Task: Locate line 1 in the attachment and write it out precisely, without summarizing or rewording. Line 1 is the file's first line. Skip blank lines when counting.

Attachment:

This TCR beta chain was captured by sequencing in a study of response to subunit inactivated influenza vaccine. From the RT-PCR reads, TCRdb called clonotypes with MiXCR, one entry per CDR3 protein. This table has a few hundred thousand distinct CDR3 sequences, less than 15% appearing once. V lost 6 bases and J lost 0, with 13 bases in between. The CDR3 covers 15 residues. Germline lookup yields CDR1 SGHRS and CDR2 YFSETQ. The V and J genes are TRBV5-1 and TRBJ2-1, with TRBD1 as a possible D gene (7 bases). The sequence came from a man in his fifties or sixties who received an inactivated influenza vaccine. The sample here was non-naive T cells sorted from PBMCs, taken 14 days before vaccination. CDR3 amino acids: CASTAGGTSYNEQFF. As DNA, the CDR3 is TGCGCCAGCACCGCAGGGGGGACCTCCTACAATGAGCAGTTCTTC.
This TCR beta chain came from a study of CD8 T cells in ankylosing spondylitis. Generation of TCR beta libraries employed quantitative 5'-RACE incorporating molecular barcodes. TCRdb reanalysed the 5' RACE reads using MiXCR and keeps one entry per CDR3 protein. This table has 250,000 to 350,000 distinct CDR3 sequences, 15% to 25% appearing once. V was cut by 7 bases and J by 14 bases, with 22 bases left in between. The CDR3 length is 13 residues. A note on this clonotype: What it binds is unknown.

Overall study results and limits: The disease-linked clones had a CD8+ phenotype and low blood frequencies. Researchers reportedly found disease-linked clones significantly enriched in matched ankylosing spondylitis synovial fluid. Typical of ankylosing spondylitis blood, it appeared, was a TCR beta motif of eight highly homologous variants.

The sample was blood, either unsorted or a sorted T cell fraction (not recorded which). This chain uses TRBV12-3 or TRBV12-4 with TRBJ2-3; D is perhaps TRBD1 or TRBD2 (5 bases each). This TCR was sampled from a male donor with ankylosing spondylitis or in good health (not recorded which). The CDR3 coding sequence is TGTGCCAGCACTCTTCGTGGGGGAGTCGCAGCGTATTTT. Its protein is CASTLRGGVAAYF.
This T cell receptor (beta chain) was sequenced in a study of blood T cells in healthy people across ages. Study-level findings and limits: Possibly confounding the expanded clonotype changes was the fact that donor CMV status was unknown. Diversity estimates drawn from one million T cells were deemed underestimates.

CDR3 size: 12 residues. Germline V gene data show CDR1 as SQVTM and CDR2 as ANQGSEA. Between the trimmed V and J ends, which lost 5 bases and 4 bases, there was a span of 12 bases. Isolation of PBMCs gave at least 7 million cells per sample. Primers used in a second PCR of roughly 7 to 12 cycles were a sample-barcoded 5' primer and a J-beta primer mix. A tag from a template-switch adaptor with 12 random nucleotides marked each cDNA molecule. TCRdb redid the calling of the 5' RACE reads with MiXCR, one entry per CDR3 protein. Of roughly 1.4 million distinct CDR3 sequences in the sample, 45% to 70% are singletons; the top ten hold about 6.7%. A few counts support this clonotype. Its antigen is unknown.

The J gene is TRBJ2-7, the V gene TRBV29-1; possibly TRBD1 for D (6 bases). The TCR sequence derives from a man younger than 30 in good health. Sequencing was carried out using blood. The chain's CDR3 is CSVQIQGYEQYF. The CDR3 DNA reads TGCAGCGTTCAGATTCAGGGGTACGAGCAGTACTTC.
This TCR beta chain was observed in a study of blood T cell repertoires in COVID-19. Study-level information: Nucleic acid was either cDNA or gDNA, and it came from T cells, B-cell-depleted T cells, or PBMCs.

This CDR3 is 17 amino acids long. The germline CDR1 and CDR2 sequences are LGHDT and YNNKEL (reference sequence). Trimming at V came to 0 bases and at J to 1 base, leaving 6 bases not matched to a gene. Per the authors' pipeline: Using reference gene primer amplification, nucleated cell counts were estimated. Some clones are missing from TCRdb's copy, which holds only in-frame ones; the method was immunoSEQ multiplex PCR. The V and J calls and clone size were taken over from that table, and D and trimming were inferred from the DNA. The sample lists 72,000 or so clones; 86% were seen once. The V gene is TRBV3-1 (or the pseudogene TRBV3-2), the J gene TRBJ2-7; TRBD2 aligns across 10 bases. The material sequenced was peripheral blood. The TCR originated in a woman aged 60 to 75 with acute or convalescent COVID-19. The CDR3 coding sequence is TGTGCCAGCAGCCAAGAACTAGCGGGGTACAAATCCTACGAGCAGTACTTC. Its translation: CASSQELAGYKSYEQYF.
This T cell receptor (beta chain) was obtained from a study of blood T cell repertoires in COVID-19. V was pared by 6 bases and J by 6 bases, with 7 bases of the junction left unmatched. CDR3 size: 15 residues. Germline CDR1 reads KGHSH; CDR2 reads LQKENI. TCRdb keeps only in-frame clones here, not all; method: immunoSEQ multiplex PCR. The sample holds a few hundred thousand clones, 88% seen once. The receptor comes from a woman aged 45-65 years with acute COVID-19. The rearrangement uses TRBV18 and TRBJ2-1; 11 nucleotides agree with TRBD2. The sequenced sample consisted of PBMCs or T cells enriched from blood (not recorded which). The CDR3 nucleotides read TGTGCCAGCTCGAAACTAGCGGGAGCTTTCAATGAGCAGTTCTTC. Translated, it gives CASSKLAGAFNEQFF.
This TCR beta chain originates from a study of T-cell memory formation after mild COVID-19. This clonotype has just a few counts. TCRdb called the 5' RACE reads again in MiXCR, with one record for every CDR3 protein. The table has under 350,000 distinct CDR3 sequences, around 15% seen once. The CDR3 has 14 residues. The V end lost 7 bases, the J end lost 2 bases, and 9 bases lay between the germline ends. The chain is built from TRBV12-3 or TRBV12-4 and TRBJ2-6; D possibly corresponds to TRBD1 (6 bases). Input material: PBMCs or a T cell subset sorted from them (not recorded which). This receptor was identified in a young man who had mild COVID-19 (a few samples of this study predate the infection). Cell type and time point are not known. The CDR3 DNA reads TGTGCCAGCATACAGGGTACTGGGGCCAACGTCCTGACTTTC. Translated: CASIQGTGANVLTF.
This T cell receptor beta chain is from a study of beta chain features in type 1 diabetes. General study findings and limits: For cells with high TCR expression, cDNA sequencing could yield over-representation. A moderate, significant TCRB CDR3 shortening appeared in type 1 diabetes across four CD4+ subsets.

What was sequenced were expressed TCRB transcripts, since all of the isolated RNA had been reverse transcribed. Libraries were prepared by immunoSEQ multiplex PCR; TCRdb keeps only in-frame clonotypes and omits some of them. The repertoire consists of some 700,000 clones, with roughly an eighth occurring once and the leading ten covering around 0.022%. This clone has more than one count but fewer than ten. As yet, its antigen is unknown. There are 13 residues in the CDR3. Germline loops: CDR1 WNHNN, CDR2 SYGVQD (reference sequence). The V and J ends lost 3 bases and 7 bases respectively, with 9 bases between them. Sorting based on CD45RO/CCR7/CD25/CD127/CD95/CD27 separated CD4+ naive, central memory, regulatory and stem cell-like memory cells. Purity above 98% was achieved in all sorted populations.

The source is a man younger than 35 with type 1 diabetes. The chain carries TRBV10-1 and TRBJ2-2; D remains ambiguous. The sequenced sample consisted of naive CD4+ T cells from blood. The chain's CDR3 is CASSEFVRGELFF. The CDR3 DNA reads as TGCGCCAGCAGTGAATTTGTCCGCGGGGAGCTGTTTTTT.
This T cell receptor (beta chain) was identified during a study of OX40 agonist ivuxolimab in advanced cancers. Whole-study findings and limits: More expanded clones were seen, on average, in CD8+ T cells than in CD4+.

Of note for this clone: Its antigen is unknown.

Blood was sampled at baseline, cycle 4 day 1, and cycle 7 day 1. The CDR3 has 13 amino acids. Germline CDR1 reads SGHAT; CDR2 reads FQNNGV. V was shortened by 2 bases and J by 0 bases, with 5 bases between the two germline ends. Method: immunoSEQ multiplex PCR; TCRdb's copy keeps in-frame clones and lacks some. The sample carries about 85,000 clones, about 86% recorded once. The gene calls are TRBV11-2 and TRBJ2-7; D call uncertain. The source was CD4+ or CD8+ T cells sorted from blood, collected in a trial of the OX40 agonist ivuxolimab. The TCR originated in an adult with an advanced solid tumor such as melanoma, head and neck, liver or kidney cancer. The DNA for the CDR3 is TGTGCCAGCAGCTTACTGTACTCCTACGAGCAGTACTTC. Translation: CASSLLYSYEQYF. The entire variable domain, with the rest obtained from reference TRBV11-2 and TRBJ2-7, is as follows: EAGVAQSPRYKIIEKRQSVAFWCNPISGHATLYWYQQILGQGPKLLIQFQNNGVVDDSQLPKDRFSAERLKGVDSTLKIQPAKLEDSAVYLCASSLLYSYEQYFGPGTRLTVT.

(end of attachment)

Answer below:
This TCR beta chain was captured by sequencing in a study of response to subunit inactivated influenza vaccine. From the RT-PCR reads, TCRdb called clonotypes with MiXCR, one entry per CDR3 protein. This table has a few hundred thousand distinct CDR3 sequences, less than 15% appearing once. V lost 6 bases and J lost 0, with 13 bases in between. The CDR3 covers 15 residues. Germline lookup yields CDR1 SGHRS and CDR2 YFSETQ. The V and J genes are TRBV5-1 and TRBJ2-1, with TRBD1 as a possible D gene (7 bases). The sequence came from a man in his fifties or sixties who received an inactivated influenza vaccine. The sample here was non-naive T cells sorted from PBMCs, taken 14 days before vaccination. CDR3 amino acids: CASTAGGTSYNEQFF. As DNA, the CDR3 is TGCGCCAGCACCGCAGGGGGGACCTCCTACAATGAGCAGTTCTTC.